Halls Croft on the edge of Jacobean Stratford shows us how well housed Shakespeare’s daughter and her doctor husband were. Maybe their comfortable domestic surroundings with a good garden owed something to Shakespeare’s own achievement at New Place where had built a large mansion for his own later years out of the profits of his thespian enterprises.

The romance that surrounded the Queen throughout her long reign was deliberately built up by male song writers, poets and courtiers. Elizabeth encouraged the cult of Gloriana.  She made a virtue of her virginity. Her shrewd political head and sense of England’s history kept her from marriage. She did not wish her power to be rivalled or circumscribed by a male consort.   Fresh from surviving smallpox early in her reign,  Elizabeth may also have wished to avoid the dangers of giving birth, which was a hazardous feature of Elizabethan married life.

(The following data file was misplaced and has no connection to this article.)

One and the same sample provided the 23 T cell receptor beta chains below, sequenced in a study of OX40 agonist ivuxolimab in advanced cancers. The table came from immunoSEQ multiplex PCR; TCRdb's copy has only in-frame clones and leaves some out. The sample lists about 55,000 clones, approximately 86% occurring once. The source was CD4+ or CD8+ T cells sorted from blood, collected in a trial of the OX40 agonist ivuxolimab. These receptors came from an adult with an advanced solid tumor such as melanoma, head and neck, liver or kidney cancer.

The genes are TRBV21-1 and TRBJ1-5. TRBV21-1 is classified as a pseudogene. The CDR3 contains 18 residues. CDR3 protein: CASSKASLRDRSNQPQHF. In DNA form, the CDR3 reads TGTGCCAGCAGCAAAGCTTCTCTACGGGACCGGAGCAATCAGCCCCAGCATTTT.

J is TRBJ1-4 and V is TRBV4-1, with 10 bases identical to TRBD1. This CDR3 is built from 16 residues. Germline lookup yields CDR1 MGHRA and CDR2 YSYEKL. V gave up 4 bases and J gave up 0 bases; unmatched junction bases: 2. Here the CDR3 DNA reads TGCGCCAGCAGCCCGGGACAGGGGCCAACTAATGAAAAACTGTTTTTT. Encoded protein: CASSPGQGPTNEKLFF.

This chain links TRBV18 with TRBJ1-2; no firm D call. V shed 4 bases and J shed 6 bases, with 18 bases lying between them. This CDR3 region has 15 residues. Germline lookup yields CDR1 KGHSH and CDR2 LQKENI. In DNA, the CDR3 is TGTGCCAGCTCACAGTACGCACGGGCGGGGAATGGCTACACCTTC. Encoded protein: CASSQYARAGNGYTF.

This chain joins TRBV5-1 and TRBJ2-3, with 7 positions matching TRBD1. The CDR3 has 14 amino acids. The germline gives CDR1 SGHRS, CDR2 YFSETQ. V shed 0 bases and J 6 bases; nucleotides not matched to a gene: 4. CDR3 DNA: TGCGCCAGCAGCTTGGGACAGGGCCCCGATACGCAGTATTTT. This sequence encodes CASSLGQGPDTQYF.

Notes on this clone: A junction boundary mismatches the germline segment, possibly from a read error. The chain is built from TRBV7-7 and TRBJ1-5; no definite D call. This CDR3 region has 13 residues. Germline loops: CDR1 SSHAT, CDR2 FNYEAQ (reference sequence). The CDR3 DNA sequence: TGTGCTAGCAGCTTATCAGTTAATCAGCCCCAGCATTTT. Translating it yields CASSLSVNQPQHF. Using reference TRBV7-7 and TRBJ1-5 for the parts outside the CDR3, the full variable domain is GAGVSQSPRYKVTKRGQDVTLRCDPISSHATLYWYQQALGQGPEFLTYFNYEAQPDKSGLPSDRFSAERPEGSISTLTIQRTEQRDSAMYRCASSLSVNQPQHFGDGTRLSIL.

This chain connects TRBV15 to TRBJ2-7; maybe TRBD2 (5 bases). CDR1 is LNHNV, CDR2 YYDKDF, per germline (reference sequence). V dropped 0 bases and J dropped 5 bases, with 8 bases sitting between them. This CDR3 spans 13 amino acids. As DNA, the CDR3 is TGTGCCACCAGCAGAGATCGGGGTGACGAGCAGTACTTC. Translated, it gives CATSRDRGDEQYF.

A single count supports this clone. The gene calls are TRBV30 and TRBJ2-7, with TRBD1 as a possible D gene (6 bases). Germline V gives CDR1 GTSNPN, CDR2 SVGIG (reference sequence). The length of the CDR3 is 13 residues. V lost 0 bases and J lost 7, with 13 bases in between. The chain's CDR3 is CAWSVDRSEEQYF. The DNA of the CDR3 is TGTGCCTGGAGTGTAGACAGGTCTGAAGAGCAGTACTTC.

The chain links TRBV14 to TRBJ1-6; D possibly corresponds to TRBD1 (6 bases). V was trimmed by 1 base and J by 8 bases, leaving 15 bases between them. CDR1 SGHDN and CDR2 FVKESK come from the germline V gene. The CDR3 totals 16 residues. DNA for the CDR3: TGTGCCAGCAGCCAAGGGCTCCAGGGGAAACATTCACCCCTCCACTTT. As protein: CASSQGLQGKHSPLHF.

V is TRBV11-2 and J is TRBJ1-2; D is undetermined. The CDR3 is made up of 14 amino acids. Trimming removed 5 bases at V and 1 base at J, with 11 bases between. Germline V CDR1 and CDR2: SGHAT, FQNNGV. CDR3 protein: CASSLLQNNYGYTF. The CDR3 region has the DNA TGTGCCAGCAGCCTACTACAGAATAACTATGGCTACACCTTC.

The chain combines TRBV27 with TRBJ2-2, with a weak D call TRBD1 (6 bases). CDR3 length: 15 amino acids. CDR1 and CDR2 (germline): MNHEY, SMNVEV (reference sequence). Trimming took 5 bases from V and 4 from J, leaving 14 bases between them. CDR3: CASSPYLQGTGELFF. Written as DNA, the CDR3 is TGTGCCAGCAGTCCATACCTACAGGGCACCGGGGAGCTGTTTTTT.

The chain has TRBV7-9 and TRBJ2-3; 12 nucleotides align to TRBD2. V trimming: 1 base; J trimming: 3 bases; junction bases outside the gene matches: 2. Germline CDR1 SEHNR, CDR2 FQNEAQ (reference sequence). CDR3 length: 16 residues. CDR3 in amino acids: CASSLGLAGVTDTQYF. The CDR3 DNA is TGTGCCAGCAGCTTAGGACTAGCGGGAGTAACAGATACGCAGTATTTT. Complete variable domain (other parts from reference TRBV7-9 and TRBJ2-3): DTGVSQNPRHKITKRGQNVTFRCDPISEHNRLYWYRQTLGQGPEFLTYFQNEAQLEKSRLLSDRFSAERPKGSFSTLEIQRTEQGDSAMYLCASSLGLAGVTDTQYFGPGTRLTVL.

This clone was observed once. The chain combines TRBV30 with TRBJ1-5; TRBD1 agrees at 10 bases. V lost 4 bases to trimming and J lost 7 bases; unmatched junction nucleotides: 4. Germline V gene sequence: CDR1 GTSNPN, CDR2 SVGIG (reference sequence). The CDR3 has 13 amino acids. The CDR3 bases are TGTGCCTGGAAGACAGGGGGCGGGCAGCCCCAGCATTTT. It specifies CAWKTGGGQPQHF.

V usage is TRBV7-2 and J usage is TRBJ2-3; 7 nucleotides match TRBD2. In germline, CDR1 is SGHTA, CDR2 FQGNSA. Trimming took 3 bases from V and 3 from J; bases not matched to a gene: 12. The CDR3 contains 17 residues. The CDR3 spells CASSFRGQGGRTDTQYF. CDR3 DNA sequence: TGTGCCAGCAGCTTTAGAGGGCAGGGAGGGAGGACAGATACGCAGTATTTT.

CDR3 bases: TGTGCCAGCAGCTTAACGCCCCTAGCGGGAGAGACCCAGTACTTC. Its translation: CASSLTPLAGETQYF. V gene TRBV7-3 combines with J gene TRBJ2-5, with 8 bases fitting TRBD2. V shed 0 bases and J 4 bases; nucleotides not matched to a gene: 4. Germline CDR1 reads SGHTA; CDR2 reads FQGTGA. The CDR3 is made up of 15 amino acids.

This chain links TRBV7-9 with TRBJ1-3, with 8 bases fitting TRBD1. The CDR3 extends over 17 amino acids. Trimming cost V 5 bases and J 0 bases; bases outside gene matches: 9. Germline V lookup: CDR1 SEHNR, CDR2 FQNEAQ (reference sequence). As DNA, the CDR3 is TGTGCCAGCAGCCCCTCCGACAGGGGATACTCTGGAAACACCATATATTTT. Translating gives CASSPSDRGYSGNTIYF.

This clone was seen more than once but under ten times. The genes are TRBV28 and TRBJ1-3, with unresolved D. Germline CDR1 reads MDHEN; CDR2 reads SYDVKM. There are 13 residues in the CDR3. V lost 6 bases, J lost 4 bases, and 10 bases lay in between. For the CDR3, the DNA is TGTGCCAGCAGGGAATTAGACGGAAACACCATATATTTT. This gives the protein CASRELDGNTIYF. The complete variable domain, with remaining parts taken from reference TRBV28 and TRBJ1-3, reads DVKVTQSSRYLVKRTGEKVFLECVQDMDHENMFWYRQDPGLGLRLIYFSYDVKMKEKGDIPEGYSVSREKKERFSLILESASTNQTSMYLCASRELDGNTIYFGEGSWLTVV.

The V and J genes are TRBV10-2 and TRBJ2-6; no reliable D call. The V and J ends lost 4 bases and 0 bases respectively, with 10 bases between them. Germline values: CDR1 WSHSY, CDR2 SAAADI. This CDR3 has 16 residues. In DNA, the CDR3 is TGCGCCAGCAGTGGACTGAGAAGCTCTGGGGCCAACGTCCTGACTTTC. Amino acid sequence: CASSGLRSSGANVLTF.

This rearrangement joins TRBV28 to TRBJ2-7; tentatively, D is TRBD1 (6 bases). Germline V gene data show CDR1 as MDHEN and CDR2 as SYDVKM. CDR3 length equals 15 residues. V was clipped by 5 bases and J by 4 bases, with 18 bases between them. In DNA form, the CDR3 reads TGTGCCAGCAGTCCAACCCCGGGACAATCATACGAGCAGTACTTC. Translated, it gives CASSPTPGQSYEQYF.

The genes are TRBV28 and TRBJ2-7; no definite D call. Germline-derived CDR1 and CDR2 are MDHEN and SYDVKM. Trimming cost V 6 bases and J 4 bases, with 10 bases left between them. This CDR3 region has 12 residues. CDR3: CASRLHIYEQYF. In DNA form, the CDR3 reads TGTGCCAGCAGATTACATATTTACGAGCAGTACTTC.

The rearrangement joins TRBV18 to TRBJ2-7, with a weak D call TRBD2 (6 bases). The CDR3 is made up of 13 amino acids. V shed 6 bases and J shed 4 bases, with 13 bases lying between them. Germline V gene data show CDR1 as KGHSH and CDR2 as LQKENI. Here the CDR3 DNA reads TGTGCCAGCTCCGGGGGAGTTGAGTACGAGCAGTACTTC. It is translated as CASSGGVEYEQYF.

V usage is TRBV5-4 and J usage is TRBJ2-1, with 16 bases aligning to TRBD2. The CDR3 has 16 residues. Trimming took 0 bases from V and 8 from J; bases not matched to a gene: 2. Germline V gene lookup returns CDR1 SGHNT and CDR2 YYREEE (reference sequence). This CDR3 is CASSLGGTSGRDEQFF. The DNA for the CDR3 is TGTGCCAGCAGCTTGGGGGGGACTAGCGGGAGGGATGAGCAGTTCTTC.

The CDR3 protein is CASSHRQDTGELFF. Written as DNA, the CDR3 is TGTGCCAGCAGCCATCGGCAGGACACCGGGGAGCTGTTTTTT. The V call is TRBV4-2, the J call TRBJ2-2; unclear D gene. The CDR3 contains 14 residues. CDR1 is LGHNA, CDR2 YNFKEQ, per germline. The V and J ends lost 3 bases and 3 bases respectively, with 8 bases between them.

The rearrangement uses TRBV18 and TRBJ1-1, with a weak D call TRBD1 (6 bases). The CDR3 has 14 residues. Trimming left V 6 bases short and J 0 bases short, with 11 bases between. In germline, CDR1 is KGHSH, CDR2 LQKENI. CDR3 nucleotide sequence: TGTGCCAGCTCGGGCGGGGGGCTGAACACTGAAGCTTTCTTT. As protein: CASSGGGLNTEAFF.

Shakespeare himself did little to fan the flames of the Gloriana cult. His plays portray many realistic powerful women. There is the evil Lady Macbeth egging on her husband to worse crimes. In Twelfth Night Countess  Olivia owns and runs the household and has to deal with an ill-behaved elderly male relative.  Beatrice in Much Ado about Nothing it is a wit and a match for Benedict. Both think marriage brings all manner of inconveniences to their independence before love captures them. Even Kate in Taming of the Shrew is no shrinking violet at the start of the play. Though the apparent victory of male power is not to modern tastes, the audience cannot help but think that such a talented and headstrong woman would only put up with her husband’s control all the time it suited her to do so.  Elizabethan society was used to powerful widows with independent means, landed interests or flourishing businesses.